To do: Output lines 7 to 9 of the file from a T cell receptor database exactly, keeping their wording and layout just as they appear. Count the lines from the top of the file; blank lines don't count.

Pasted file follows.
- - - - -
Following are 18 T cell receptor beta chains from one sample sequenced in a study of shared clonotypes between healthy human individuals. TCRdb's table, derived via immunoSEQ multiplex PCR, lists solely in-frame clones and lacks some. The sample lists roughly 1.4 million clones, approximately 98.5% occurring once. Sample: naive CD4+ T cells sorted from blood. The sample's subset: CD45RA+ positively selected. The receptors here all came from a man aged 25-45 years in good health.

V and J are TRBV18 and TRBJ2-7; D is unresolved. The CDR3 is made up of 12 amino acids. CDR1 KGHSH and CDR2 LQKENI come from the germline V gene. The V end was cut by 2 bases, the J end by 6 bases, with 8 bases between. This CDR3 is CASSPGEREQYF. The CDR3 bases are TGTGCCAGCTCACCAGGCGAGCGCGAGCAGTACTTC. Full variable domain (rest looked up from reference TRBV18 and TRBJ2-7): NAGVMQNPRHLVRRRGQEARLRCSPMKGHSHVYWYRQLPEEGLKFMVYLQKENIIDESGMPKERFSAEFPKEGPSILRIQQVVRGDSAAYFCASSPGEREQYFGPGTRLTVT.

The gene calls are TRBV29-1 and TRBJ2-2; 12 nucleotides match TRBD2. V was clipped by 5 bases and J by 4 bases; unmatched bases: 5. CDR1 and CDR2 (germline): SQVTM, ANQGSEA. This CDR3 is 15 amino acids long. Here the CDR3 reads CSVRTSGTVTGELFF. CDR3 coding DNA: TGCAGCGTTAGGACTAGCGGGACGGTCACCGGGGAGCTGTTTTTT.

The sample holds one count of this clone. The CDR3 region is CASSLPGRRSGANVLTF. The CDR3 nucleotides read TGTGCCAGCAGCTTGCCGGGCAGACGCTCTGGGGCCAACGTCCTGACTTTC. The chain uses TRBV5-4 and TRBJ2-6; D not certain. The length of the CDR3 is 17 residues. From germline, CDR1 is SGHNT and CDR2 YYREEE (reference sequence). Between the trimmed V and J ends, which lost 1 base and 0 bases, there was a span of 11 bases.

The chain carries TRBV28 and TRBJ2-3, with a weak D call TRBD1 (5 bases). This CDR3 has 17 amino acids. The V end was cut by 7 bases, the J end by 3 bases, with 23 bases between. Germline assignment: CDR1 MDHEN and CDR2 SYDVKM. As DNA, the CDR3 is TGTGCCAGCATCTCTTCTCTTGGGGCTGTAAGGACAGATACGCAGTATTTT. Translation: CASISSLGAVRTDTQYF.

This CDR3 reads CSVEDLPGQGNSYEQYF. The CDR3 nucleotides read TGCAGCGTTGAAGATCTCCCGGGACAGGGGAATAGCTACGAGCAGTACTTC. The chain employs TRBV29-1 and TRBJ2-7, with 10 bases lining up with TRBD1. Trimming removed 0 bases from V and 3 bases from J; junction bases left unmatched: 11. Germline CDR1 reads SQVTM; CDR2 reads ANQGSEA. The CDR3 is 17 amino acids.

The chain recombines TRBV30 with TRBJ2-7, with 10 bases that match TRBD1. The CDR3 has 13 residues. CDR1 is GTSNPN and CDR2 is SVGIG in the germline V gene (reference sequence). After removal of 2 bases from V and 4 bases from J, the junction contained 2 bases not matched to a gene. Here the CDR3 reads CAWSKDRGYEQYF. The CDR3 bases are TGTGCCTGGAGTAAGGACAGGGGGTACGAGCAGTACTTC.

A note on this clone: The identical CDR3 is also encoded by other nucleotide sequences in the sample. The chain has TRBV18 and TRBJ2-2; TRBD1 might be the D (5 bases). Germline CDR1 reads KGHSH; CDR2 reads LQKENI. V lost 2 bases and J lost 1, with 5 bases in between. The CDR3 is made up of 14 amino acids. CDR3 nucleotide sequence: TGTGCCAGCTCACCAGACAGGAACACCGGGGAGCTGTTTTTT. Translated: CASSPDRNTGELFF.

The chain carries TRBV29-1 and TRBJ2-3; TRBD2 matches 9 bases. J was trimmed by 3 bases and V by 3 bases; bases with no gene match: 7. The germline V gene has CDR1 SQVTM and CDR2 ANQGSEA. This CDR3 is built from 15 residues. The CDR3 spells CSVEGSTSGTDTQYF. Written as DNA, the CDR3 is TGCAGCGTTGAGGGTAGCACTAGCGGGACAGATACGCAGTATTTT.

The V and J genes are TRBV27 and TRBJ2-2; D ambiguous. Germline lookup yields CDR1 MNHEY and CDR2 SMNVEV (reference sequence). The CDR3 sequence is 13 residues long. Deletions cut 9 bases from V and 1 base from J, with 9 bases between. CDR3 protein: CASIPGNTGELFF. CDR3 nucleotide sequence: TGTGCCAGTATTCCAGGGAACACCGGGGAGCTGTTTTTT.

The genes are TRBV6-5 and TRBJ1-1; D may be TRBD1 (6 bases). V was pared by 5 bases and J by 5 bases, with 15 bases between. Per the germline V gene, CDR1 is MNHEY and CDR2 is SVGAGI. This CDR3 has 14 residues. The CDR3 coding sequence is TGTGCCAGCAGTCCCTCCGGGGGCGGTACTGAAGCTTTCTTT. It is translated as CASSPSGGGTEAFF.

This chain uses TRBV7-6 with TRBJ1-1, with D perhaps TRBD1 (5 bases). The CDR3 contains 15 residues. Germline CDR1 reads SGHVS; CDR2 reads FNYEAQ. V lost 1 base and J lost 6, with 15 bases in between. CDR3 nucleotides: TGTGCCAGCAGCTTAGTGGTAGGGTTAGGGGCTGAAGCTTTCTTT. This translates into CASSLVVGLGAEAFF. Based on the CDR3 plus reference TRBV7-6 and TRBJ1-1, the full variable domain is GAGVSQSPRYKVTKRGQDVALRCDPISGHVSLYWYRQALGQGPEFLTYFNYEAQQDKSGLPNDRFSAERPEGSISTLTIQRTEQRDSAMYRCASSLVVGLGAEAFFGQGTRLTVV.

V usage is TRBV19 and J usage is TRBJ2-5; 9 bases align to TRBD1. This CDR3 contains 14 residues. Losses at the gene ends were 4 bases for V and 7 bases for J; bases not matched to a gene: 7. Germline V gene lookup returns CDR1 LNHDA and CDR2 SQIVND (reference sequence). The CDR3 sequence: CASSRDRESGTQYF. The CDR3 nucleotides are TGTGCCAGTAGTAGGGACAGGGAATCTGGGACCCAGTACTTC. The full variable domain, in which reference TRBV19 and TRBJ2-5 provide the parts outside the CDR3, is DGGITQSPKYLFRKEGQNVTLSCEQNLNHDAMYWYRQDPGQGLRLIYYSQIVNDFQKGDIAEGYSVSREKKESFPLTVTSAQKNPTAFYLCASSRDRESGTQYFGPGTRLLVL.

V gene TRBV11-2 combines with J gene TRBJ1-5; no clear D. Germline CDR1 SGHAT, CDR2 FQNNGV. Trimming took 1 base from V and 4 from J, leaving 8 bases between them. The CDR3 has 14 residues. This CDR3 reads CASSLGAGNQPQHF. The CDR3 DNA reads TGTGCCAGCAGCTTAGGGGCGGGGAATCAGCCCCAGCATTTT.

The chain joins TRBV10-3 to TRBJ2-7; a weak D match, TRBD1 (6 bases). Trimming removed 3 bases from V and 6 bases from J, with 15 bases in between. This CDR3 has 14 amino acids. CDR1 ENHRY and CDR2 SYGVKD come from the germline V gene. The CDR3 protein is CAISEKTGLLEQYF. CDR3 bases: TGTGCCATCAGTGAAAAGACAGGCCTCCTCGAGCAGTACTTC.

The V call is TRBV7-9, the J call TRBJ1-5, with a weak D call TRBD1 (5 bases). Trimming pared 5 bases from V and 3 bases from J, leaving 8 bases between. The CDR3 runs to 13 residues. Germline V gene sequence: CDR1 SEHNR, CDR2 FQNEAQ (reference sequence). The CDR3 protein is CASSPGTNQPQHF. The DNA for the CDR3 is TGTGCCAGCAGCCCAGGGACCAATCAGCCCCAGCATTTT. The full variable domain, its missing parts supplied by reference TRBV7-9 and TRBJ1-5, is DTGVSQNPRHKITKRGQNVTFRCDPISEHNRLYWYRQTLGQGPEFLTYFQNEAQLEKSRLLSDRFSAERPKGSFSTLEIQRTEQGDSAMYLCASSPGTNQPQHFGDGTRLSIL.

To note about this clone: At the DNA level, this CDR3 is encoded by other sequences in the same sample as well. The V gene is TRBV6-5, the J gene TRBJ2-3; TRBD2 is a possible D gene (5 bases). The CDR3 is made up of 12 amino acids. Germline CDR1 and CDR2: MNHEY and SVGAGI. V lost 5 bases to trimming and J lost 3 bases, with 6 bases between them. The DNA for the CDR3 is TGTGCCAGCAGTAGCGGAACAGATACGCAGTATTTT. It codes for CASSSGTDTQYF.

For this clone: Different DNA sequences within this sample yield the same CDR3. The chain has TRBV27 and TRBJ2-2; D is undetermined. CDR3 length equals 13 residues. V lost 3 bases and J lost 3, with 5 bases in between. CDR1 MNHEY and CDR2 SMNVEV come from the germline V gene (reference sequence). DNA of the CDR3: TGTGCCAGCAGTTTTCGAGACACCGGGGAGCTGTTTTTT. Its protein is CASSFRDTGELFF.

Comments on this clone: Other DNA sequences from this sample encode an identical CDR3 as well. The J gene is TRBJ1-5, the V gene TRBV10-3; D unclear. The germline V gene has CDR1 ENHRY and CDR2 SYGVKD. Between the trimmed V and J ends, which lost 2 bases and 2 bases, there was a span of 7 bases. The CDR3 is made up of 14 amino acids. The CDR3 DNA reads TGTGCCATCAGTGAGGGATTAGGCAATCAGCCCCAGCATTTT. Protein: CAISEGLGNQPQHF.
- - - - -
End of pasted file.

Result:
The chain recombines TRBV30 with TRBJ2-7, with 10 bases that match TRBD1. The CDR3 has 13 residues. CDR1 is GTSNPN and CDR2 is SVGIG in the germline V gene (reference sequence). After removal of 2 bases from V and 4 bases from J, the junction contained 2 bases not matched to a gene. Here the CDR3 reads CAWSKDRGYEQYF. The CDR3 bases are TGTGCCTGGAGTAAGGACAGGGGGTACGAGCAGTACTTC.

A note on this clone: The identical CDR3 is also encoded by other nucleotide sequences in the sample. The chain has TRBV18 and TRBJ2-2; TRBD1 might be the D (5 bases). Germline CDR1 reads KGHSH; CDR2 reads LQKENI. V lost 2 bases and J lost 1, with 5 bases in between. The CDR3 is made up of 14 amino acids. CDR3 nucleotide sequence: TGTGCCAGCTCACCAGACAGGAACACCGGGGAGCTGTTTTTT. Translated: CASSPDRNTGELFF.

The chain carries TRBV29-1 and TRBJ2-3; TRBD2 matches 9 bases. J was trimmed by 3 bases and V by 3 bases; bases with no gene match: 7. The germline V gene has CDR1 SQVTM and CDR2 ANQGSEA. This CDR3 is built from 15 residues. The CDR3 spells CSVEGSTSGTDTQYF. Written as DNA, the CDR3 is TGCAGCGTTGAGGGTAGCACTAGCGGGACAGATACGCAGTATTTT.